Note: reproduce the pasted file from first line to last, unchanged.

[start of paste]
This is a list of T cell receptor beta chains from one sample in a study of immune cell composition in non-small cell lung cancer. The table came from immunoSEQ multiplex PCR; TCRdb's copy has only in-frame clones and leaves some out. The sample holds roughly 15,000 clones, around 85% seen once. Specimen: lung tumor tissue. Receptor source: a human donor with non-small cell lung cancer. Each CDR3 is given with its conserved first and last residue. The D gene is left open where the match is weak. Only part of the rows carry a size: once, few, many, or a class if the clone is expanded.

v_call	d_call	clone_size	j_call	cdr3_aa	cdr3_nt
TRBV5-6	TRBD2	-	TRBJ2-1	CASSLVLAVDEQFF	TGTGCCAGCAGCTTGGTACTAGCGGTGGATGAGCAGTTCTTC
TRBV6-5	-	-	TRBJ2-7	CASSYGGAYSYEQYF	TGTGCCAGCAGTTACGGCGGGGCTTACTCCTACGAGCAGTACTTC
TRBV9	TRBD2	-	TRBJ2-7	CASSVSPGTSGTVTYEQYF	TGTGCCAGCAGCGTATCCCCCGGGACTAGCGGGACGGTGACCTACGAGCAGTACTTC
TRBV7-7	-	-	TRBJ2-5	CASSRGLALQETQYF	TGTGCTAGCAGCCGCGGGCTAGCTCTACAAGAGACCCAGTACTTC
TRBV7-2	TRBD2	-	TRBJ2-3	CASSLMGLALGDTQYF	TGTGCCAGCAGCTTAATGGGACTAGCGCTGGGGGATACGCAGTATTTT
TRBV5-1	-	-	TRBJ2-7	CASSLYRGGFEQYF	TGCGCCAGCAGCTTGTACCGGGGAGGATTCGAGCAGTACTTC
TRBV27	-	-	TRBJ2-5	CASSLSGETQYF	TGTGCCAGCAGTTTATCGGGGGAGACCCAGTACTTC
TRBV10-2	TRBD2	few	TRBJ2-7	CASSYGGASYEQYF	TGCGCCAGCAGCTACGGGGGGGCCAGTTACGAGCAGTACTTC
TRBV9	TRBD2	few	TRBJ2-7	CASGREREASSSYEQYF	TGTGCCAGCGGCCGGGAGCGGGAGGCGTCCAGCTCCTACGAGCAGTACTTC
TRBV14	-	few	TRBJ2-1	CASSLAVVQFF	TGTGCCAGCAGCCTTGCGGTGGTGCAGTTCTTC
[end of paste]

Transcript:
This is a list of T cell receptor beta chains from one sample in a study of immune cell composition in non-small cell lung cancer. The table came from immunoSEQ multiplex PCR; TCRdb's copy has only in-frame clones and leaves some out. The sample holds roughly 15,000 clones, around 85% seen once. Specimen: lung tumor tissue. Receptor source: a human donor with non-small cell lung cancer. Each CDR3 is given with its conserved first and last residue. The D gene is left open where the match is weak. Only part of the rows carry a size: once, few, many, or a class if the clone is expanded.

v_call	d_call	clone_size	j_call	cdr3_aa	cdr3_nt
TRBV5-6	TRBD2	-	TRBJ2-1	CASSLVLAVDEQFF	TGTGCCAGCAGCTTGGTACTAGCGGTGGATGAGCAGTTCTTC
TRBV6-5	-	-	TRBJ2-7	CASSYGGAYSYEQYF	TGTGCCAGCAGTTACGGCGGGGCTTACTCCTACGAGCAGTACTTC
TRBV9	TRBD2	-	TRBJ2-7	CASSVSPGTSGTVTYEQYF	TGTGCCAGCAGCGTATCCCCCGGGACTAGCGGGACGGTGACCTACGAGCAGTACTTC
TRBV7-7	-	-	TRBJ2-5	CASSRGLALQETQYF	TGTGCTAGCAGCCGCGGGCTAGCTCTACAAGAGACCCAGTACTTC
TRBV7-2	TRBD2	-	TRBJ2-3	CASSLMGLALGDTQYF	TGTGCCAGCAGCTTAATGGGACTAGCGCTGGGGGATACGCAGTATTTT
TRBV5-1	-	-	TRBJ2-7	CASSLYRGGFEQYF	TGCGCCAGCAGCTTGTACCGGGGAGGATTCGAGCAGTACTTC
TRBV27	-	-	TRBJ2-5	CASSLSGETQYF	TGTGCCAGCAGTTTATCGGGGGAGACCCAGTACTTC
TRBV10-2	TRBD2	few	TRBJ2-7	CASSYGGASYEQYF	TGCGCCAGCAGCTACGGGGGGGCCAGTTACGAGCAGTACTTC
TRBV9	TRBD2	few	TRBJ2-7	CASGREREASSSYEQYF	TGTGCCAGCGGCCGGGAGCGGGAGGCGTCCAGCTCCTACGAGCAGTACTTC
TRBV14	-	few	TRBJ2-1	CASSLAVVQFF	TGTGCCAGCAGCCTTGCGGTGGTGCAGTTCTTC